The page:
Monday, April 4, 2011


Your next classic funk-rock throwback is here. On their new album "Scandalous," Black Joe Lewis and the Honeybears display an earnest attempt at recreating the sound of 60s and 70s horn-powered, funk and blues based rock music. On cuts like, "Livin' In the Jungle," you can clearly hear the influence of funk greats Tower of Power and the King of Soul himself, Mr. James Brown, both at work. With fuzzy AM-Radio guitar, stabbing horns and fat, walking bass lines, these guys have certainly done their homework on how their influences achieved their bombastic and simply badass sound.

Like all great funk music, Black Joe is no subtle craftsman with his lyrical wit. On "Black Snake," all the ladies in the audience are warned of the "black snake comin up in your grass, girl, tryin' to get up under your skirt." But isn't that lack of subtlety the key to great funk music? Sexual innuendos and euphemisms for smoking pot? Yes, it is. Again, with "Booty City," we are taken on a journey, in fact, "the best trip I've ever had in my life;" an ode to a mythical town where bodacious behinds reign supreme. Complete with group chants and a sax solo begging you to come along for a wild visit, the track is by far the standout of the album.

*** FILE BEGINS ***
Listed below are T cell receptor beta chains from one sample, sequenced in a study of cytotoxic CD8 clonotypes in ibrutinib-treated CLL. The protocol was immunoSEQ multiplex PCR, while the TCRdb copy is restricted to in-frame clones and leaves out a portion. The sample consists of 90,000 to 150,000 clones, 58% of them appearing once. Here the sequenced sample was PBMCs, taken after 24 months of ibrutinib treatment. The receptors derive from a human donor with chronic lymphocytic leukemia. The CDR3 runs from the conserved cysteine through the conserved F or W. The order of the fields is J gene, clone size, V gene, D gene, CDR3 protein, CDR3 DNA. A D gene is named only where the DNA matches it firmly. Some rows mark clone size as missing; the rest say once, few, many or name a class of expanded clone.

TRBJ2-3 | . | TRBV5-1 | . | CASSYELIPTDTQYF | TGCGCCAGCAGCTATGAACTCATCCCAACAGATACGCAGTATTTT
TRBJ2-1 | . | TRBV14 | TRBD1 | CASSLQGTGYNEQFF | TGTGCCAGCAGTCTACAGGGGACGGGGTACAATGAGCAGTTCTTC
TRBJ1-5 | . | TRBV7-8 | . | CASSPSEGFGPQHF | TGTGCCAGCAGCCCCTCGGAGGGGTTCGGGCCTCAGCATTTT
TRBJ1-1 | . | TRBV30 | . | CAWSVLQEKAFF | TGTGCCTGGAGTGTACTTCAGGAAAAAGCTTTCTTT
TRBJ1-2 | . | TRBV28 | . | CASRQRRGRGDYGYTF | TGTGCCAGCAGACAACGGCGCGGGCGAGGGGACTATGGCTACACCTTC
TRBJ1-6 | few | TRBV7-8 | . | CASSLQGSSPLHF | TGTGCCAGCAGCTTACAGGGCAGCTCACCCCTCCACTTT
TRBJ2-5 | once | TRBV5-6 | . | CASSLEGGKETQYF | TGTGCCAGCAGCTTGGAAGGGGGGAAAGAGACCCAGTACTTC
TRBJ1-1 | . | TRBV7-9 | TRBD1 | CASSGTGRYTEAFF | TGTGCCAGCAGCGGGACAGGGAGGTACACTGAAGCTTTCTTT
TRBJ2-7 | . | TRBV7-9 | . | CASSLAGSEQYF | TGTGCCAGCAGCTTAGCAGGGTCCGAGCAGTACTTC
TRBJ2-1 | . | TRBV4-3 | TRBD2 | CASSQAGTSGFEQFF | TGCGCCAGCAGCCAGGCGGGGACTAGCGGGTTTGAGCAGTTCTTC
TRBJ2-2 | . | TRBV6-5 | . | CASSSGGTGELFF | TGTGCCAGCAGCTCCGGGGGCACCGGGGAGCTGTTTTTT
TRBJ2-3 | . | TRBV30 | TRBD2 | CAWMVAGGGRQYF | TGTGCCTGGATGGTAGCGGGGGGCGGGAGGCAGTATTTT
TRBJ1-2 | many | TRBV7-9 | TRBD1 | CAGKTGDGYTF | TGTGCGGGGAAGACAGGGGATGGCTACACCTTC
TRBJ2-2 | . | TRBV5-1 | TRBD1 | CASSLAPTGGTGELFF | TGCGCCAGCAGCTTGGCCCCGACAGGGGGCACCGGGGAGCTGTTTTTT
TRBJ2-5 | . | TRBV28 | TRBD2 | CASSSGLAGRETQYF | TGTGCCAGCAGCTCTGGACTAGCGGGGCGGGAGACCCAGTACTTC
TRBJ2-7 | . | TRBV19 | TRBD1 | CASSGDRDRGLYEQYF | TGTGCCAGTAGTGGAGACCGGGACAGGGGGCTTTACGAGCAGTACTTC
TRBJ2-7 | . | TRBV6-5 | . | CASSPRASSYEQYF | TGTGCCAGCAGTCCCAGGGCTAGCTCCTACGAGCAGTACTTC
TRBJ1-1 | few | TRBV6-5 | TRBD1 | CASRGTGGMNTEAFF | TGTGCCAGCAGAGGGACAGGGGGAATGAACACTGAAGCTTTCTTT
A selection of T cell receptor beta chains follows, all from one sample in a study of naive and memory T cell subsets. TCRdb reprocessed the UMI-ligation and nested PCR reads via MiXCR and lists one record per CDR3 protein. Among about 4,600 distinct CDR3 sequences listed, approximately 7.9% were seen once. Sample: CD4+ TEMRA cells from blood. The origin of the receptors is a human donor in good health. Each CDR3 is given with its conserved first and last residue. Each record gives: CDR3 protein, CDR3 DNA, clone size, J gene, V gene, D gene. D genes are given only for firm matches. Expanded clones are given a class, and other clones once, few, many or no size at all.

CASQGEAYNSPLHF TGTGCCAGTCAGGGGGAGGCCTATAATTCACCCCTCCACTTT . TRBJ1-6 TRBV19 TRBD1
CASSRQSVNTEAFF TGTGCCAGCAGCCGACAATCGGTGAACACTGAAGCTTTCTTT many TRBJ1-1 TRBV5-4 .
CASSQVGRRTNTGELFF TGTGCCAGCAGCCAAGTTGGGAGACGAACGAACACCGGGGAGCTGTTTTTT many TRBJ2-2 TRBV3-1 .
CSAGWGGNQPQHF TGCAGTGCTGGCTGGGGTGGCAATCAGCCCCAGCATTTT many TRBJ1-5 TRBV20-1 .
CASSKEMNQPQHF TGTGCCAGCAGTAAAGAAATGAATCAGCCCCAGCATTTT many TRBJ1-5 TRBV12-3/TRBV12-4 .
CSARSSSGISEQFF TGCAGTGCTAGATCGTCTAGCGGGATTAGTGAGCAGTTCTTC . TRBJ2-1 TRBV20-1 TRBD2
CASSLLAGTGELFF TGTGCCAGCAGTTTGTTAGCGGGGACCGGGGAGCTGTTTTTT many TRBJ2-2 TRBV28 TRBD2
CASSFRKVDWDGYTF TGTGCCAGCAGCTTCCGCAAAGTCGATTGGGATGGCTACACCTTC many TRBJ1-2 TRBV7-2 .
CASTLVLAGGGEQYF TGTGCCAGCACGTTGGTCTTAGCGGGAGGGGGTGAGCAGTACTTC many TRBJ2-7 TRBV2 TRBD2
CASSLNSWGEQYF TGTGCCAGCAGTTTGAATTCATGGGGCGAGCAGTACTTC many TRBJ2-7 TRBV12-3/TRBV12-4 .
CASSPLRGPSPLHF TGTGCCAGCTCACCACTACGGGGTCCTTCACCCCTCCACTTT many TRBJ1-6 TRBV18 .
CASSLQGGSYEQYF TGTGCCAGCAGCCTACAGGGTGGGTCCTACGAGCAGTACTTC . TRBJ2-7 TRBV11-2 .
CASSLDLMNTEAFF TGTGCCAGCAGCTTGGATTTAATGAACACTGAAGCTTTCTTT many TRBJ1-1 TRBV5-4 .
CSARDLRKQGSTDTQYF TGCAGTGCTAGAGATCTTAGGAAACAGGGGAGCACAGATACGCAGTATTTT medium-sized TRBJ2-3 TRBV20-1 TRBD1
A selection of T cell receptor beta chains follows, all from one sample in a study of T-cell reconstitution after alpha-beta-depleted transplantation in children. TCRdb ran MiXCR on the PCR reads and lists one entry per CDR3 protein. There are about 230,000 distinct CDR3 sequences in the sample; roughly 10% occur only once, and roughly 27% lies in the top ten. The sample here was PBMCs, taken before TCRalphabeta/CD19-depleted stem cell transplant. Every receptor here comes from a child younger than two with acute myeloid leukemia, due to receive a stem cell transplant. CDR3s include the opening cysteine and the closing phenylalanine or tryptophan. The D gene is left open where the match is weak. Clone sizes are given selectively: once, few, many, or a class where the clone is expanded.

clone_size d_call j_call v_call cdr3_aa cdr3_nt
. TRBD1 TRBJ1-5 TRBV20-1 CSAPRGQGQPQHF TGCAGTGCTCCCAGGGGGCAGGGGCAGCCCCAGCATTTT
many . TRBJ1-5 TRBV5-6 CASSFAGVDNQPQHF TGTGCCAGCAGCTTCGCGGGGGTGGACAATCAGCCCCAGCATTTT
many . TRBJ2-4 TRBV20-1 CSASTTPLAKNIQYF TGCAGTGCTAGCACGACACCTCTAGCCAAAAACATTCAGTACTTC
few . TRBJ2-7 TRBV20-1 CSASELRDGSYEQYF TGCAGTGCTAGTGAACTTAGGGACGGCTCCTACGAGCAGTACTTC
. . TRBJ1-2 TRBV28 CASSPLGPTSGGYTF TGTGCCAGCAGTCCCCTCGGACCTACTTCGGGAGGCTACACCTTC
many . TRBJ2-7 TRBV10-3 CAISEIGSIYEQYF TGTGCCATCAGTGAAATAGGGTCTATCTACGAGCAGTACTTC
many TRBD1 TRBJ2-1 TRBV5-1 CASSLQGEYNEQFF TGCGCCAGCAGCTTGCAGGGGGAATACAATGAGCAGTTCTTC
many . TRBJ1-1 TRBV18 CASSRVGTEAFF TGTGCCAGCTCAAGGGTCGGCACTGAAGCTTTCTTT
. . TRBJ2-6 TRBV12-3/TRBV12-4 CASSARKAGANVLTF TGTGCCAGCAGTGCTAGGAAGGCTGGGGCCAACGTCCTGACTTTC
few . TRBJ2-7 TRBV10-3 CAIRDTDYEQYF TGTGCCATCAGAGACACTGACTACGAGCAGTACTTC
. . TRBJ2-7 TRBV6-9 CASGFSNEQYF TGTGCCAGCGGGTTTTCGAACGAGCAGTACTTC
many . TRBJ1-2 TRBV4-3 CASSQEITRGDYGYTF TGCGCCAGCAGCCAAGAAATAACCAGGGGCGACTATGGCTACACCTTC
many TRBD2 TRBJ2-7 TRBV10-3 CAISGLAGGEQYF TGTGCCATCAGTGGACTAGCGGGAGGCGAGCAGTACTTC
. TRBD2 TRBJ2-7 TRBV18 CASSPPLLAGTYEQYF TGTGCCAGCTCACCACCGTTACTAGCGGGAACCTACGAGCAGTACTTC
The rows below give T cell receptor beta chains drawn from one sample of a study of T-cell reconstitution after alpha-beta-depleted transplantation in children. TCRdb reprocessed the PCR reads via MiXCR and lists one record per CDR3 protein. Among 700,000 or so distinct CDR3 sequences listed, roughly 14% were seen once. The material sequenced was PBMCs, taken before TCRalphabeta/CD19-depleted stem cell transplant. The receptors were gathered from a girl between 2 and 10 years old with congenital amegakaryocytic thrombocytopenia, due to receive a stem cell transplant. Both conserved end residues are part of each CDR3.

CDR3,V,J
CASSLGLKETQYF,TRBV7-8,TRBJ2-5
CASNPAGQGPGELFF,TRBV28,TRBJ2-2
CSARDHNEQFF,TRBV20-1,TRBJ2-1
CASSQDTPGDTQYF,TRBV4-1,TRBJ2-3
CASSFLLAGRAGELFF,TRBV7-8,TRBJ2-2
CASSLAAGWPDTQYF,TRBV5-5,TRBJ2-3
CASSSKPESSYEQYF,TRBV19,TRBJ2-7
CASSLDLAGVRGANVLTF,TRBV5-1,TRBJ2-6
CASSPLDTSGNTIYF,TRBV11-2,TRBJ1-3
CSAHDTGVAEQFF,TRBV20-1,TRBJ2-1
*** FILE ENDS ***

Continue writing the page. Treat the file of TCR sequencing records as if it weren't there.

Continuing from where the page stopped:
Yet there is another element at work here. Black Joe and his team of Honeybears show they are no one-trick pony, with several blues-rock tracks that take you back to early Cream and Led Zeppelin, with chunky guitars and crisp drums. While the Black Keys showed that young, white men can still write and play the blues on their new album "Brothers," Black Joe Lewis and the Honeybears show that the blues can, in a modern age, still be recorded in a simplistic fashion with little effects or flourishes. While the blues on "Brothers" featured heavy production, "Scandalous" presents the songs in their purest, raw, live form. The dub-blues of "She's So Scandalous" provides horn-fueled choruses, and verses full of spacey, reverb-soaked guitars. On "Mustang Ranch," the group echoes the storytelling banter and guttural howl of blues legend Ronnie Hawkins, feeling like a funkafied take on "Who Do You Love?".

The most critical element of funk and blues music is sincerity- in a stanky, swagged-out, ramblin' cowboy kind of way. Its not just about making soulful music, its about being cool enough to play your soulful music. Black Joe and every one of his Honeybear teammates got what it takes... mojo or whatever. Sure, it doesn't hurt to have an album full of damn-good songs too.

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